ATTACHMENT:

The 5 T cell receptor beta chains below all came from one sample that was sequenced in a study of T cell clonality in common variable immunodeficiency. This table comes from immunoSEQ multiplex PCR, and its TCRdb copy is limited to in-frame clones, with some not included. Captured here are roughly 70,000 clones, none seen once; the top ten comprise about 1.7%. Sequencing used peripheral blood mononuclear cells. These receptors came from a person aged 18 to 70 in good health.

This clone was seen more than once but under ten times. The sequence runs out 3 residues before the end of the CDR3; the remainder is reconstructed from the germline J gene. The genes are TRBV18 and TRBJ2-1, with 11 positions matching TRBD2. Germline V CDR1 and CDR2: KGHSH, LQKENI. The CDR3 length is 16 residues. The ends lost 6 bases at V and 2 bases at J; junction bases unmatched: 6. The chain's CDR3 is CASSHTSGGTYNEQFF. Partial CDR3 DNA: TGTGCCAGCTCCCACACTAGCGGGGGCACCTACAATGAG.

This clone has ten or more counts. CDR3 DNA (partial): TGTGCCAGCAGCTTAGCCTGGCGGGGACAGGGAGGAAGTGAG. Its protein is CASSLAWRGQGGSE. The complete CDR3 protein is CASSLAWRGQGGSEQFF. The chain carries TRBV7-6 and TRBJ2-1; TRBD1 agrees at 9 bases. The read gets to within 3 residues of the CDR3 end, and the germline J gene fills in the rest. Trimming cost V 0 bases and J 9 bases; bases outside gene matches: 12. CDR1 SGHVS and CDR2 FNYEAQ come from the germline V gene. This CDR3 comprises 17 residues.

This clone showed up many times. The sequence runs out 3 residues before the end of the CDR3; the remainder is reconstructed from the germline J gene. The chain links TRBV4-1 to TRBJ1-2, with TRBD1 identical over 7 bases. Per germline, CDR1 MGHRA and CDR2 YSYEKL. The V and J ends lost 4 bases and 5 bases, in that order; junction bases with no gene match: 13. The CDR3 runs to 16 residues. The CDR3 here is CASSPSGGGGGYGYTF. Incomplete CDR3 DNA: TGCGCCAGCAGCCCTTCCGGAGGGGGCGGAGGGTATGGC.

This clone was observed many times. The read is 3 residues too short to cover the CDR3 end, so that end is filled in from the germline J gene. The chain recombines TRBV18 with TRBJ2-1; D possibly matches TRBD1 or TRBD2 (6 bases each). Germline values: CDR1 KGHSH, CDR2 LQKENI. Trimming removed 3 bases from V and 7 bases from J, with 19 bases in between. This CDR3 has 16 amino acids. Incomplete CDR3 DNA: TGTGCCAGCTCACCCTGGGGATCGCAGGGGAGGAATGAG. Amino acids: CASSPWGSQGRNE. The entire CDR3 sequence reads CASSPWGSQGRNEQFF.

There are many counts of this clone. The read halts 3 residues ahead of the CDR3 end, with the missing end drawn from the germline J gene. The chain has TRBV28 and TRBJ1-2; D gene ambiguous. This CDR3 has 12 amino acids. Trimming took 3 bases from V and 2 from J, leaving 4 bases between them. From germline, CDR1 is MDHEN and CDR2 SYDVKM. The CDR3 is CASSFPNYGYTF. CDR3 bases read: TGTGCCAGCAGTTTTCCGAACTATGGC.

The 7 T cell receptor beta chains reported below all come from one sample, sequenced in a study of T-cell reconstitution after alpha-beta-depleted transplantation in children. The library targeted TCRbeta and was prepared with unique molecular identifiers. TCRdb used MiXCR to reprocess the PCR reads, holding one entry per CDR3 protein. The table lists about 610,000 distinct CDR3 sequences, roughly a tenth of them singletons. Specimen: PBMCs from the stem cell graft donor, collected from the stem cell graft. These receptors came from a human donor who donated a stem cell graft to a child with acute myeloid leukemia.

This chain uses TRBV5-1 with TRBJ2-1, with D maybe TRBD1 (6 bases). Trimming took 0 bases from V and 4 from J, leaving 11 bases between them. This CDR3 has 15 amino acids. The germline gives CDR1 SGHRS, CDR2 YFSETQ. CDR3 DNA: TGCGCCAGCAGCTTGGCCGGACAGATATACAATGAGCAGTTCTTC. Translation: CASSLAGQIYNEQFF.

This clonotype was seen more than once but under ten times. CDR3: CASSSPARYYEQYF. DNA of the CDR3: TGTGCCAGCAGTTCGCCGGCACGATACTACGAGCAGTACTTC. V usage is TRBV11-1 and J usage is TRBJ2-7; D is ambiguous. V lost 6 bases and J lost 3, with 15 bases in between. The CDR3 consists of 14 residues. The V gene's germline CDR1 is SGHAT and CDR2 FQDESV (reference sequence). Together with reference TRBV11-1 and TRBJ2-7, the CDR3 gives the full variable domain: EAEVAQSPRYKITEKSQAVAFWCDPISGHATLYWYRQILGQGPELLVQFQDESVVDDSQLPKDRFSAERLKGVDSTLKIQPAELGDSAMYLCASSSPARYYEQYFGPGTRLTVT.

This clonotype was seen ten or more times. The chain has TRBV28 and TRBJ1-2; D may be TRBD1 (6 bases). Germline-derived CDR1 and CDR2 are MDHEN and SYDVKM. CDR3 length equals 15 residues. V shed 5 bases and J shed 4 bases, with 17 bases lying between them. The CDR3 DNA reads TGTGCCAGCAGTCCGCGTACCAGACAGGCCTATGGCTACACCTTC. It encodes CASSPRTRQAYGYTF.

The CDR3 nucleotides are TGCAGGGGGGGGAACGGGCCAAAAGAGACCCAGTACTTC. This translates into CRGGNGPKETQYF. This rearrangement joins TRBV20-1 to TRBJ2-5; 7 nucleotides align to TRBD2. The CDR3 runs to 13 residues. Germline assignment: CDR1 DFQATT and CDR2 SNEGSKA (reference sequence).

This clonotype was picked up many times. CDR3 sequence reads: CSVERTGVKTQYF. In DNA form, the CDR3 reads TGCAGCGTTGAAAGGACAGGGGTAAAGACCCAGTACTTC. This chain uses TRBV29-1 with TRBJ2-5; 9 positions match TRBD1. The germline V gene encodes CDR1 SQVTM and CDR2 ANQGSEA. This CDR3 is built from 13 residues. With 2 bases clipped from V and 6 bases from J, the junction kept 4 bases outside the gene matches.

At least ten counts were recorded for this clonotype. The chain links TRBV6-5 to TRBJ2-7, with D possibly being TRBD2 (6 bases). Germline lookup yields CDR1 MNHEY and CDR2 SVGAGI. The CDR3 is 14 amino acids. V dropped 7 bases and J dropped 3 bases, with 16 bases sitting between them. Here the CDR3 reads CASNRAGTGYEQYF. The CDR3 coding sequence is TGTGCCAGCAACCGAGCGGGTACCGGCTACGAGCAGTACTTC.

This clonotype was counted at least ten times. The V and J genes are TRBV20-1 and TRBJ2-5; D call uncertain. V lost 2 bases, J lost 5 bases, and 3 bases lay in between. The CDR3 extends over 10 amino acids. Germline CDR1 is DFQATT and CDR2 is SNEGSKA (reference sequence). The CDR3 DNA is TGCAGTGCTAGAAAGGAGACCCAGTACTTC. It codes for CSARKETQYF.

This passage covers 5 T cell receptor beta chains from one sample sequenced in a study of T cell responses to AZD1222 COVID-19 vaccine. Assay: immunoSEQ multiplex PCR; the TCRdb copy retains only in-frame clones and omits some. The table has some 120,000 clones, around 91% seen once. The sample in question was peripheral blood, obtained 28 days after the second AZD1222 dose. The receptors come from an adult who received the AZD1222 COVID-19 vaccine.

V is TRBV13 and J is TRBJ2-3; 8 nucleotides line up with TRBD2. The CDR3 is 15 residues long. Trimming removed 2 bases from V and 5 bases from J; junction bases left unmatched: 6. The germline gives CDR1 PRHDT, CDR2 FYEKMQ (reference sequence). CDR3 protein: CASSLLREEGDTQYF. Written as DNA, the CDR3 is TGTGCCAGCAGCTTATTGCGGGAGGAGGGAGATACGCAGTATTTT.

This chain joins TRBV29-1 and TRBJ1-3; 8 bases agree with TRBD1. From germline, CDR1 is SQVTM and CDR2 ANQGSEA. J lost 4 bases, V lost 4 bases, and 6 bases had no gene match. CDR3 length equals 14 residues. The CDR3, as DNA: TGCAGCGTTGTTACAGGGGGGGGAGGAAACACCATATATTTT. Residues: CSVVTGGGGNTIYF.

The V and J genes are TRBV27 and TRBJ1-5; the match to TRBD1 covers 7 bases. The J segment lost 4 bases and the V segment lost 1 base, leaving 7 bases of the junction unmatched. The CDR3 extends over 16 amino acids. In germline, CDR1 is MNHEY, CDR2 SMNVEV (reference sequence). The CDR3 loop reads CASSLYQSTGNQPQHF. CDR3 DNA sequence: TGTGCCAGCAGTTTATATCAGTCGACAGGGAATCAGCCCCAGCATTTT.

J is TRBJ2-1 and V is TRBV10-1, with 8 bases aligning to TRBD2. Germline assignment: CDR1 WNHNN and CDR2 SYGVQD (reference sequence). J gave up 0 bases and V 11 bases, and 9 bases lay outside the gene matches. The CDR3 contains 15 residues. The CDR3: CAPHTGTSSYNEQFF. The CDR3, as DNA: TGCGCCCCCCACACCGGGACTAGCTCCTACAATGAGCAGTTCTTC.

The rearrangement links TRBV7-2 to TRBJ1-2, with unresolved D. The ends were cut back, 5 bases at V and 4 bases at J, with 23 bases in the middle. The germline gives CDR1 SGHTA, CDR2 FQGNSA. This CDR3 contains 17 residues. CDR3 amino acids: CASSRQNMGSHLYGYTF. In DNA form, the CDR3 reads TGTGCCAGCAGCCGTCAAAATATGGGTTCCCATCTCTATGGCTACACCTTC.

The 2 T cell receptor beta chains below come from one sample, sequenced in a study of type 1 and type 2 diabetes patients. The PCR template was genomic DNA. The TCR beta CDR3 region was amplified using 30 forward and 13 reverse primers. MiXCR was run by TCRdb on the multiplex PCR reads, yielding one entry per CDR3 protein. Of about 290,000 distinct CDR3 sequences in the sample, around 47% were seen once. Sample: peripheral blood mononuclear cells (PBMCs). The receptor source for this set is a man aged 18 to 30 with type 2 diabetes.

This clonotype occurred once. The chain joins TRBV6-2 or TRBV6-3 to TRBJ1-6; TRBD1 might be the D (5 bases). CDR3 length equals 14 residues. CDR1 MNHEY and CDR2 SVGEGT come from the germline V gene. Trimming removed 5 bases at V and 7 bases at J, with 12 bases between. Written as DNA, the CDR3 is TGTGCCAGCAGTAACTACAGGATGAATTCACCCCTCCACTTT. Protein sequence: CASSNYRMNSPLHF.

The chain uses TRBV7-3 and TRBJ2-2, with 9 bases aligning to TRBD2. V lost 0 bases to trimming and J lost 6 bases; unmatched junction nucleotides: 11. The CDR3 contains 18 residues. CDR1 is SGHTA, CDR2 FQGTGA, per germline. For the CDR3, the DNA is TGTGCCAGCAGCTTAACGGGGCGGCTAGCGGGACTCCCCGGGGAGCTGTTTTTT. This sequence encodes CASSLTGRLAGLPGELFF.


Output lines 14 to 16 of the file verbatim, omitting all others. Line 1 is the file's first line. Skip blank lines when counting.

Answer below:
This clonotype was counted at least ten times. The V and J genes are TRBV20-1 and TRBJ2-5; D call uncertain. V lost 2 bases, J lost 5 bases, and 3 bases lay in between. The CDR3 extends over 10 amino acids. Germline CDR1 is DFQATT and CDR2 is SNEGSKA (reference sequence). The CDR3 DNA is TGCAGTGCTAGAAAGGAGACCCAGTACTTC. It codes for CSARKETQYF.

This passage covers 5 T cell receptor beta chains from one sample sequenced in a study of T cell responses to AZD1222 COVID-19 vaccine. Assay: immunoSEQ multiplex PCR; the TCRdb copy retains only in-frame clones and omits some. The table has some 120,000 clones, around 91% seen once. The sample in question was peripheral blood, obtained 28 days after the second AZD1222 dose. The receptors come from an adult who received the AZD1222 COVID-19 vaccine.

V is TRBV13 and J is TRBJ2-3; 8 nucleotides line up with TRBD2. The CDR3 is 15 residues long. Trimming removed 2 bases from V and 5 bases from J; junction bases left unmatched: 6. The germline gives CDR1 PRHDT, CDR2 FYEKMQ (reference sequence). CDR3 protein: CASSLLREEGDTQYF. Written as DNA, the CDR3 is TGTGCCAGCAGCTTATTGCGGGAGGAGGGAGATACGCAGTATTTT.